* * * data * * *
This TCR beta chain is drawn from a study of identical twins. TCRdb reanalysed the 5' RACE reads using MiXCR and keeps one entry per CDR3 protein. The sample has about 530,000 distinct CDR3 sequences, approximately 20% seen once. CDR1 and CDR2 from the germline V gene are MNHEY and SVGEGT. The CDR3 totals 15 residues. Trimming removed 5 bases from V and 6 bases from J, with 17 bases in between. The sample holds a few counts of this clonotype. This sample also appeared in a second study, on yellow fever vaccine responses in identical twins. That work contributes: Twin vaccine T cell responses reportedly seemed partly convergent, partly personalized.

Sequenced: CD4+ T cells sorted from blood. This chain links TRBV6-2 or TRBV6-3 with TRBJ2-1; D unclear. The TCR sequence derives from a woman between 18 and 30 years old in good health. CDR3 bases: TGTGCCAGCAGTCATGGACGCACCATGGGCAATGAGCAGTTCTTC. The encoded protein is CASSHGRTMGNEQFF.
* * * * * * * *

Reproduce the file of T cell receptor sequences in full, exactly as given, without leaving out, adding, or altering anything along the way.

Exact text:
This TCR beta chain is drawn from a study of identical twins. TCRdb reanalysed the 5' RACE reads using MiXCR and keeps one entry per CDR3 protein. The sample has about 530,000 distinct CDR3 sequences, approximately 20% seen once. CDR1 and CDR2 from the germline V gene are MNHEY and SVGEGT. The CDR3 totals 15 residues. Trimming removed 5 bases from V and 6 bases from J, with 17 bases in between. The sample holds a few counts of this clonotype. This sample also appeared in a second study, on yellow fever vaccine responses in identical twins. That work contributes: Twin vaccine T cell responses reportedly seemed partly convergent, partly personalized.

Sequenced: CD4+ T cells sorted from blood. This chain links TRBV6-2 or TRBV6-3 with TRBJ2-1; D unclear. The TCR sequence derives from a woman between 18 and 30 years old in good health. CDR3 bases: TGTGCCAGCAGTCATGGACGCACCATGGGCAATGAGCAGTTCTTC. The encoded protein is CASSHGRTMGNEQFF.